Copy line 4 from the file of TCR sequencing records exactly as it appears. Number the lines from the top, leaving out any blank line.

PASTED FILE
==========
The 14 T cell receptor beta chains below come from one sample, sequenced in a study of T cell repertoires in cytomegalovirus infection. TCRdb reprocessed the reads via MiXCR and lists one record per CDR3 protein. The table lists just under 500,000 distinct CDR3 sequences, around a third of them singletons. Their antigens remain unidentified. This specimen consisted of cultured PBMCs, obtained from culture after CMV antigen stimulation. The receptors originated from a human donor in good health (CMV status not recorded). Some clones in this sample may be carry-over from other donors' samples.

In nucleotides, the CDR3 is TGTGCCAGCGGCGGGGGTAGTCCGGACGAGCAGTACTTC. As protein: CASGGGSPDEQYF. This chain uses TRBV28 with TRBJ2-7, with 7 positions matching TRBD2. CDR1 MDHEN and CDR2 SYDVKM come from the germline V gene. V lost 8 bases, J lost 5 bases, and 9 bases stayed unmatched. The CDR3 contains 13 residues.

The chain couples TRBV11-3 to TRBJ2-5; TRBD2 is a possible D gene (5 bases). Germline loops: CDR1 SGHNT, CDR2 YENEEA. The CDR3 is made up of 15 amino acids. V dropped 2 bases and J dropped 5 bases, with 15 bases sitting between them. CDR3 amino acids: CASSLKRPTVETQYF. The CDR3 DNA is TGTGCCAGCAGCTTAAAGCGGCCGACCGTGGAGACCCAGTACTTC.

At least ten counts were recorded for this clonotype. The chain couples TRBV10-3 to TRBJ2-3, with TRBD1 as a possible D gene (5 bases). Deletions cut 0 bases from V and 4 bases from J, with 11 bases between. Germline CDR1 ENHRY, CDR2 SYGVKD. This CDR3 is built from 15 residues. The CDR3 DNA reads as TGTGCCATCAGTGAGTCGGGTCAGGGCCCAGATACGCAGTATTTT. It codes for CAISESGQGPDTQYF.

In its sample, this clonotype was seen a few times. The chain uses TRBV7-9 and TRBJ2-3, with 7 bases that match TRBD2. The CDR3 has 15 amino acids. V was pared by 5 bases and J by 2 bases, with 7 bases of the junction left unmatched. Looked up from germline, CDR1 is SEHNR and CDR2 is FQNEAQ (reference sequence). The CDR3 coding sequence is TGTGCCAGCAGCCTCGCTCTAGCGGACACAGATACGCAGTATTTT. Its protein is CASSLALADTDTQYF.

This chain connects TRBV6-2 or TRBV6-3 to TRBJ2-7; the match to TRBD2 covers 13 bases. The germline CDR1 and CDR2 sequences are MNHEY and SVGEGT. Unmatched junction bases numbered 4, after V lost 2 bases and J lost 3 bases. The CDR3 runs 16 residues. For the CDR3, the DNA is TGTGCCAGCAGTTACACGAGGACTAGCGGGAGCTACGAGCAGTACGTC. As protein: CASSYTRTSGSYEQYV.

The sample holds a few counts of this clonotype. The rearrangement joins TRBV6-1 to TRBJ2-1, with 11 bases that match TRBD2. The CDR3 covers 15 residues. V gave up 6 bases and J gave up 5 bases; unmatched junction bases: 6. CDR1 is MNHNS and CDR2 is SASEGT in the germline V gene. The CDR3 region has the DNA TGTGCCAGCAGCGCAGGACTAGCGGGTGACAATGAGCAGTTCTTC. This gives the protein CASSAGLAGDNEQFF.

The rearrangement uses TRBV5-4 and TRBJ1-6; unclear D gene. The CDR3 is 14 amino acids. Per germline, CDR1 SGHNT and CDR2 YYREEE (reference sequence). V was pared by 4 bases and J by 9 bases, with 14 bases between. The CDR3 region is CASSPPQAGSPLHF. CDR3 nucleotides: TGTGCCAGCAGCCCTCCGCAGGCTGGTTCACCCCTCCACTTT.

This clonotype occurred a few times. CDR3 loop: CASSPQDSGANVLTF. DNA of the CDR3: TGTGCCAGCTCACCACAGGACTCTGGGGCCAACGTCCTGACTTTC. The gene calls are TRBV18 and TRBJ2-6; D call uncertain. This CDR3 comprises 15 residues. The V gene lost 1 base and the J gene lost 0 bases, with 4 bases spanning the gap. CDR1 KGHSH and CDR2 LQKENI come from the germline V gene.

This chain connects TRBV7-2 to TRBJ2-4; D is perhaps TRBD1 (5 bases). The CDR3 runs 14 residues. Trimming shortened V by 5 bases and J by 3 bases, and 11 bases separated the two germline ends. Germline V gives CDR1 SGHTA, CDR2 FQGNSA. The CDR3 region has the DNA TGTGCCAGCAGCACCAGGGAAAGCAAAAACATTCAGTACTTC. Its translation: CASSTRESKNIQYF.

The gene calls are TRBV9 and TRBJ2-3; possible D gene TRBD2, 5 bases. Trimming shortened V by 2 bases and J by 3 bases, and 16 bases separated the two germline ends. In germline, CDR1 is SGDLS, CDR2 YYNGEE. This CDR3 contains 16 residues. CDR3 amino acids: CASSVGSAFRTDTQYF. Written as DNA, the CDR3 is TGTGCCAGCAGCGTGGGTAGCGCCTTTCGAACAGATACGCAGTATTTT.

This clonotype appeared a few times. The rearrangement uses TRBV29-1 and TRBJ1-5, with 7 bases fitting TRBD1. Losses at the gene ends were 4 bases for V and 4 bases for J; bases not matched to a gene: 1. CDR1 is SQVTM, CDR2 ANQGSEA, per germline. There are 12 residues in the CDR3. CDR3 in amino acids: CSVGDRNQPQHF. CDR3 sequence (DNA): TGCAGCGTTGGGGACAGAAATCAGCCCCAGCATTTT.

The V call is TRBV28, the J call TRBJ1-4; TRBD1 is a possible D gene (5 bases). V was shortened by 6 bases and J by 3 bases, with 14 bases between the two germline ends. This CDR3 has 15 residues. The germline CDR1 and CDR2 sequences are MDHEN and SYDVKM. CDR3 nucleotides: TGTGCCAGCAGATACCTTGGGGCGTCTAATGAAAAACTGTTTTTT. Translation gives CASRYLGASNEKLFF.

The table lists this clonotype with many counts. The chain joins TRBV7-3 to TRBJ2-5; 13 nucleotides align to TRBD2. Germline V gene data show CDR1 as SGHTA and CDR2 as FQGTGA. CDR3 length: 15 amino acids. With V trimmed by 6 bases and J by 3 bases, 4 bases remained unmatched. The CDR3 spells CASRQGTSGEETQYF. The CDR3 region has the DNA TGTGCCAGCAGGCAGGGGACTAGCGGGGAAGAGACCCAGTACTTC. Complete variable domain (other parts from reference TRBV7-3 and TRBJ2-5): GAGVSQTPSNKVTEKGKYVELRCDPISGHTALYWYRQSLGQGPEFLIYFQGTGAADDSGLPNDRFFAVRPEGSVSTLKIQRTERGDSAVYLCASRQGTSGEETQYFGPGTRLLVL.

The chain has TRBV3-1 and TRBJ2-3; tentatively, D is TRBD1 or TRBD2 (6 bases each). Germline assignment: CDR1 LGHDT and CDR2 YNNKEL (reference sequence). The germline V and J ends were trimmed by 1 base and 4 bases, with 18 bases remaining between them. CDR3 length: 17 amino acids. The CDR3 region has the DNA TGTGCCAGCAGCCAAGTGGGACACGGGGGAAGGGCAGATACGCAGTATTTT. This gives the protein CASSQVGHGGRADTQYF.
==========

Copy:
At least ten counts were recorded for this clonotype. The chain couples TRBV10-3 to TRBJ2-3, with TRBD1 as a possible D gene (5 bases). Deletions cut 0 bases from V and 4 bases from J, with 11 bases between. Germline CDR1 ENHRY, CDR2 SYGVKD. This CDR3 is built from 15 residues. The CDR3 DNA reads as TGTGCCATCAGTGAGTCGGGTCAGGGCCCAGATACGCAGTATTTT. It codes for CAISESGQGPDTQYF.